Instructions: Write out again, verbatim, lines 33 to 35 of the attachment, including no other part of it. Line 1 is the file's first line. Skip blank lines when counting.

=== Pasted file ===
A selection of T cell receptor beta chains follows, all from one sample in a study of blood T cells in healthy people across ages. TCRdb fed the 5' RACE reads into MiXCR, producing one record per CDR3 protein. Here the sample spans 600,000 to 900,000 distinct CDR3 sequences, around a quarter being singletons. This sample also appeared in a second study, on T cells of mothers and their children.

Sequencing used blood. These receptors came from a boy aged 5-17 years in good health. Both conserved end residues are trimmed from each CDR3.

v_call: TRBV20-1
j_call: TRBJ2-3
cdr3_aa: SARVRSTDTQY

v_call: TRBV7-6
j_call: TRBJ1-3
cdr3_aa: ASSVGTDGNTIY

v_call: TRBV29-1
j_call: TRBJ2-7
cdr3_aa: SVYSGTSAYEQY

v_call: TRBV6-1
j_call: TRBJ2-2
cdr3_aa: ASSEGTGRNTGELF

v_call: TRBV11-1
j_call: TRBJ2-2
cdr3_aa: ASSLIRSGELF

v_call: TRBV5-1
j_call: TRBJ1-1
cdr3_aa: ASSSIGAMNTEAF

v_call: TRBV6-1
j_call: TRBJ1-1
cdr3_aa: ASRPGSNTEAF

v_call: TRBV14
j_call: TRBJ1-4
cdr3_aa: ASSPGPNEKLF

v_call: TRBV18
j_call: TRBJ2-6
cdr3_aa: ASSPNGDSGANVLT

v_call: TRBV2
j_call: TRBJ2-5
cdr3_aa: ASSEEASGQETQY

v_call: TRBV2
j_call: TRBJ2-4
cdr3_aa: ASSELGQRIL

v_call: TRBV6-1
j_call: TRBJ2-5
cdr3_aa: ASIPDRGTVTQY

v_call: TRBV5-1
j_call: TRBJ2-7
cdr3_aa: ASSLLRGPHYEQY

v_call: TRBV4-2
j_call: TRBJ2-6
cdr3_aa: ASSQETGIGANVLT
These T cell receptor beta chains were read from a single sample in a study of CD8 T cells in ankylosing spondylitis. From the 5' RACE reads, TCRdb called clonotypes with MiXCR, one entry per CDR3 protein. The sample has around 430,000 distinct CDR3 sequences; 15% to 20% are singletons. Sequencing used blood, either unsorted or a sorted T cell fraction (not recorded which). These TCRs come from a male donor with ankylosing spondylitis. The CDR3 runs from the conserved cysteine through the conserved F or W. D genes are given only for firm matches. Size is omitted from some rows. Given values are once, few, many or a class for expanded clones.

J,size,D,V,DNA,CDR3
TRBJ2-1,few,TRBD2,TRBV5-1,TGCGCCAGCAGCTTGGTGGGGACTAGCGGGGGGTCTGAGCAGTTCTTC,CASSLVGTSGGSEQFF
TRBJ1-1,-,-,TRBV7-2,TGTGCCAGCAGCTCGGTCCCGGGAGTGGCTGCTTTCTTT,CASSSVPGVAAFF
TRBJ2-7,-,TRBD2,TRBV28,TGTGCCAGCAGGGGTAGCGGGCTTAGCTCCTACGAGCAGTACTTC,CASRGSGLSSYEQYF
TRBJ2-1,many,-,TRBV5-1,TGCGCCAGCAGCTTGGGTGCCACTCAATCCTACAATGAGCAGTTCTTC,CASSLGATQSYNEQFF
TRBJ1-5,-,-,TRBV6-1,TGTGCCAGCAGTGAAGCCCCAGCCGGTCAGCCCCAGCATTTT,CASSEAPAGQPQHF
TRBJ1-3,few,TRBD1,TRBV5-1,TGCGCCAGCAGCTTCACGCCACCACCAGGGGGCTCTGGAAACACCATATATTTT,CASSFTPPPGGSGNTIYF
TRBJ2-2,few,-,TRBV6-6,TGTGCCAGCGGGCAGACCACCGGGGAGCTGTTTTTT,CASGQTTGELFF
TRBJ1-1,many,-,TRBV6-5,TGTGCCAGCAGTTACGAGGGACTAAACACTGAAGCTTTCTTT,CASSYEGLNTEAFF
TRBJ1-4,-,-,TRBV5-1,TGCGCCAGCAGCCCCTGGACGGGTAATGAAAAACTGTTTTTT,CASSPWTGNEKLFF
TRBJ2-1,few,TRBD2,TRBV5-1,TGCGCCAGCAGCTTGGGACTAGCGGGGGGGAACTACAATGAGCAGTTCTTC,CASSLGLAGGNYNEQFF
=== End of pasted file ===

v_call: TRBV2
j_call: TRBJ2-4
cdr3_aa: ASSELGQRIL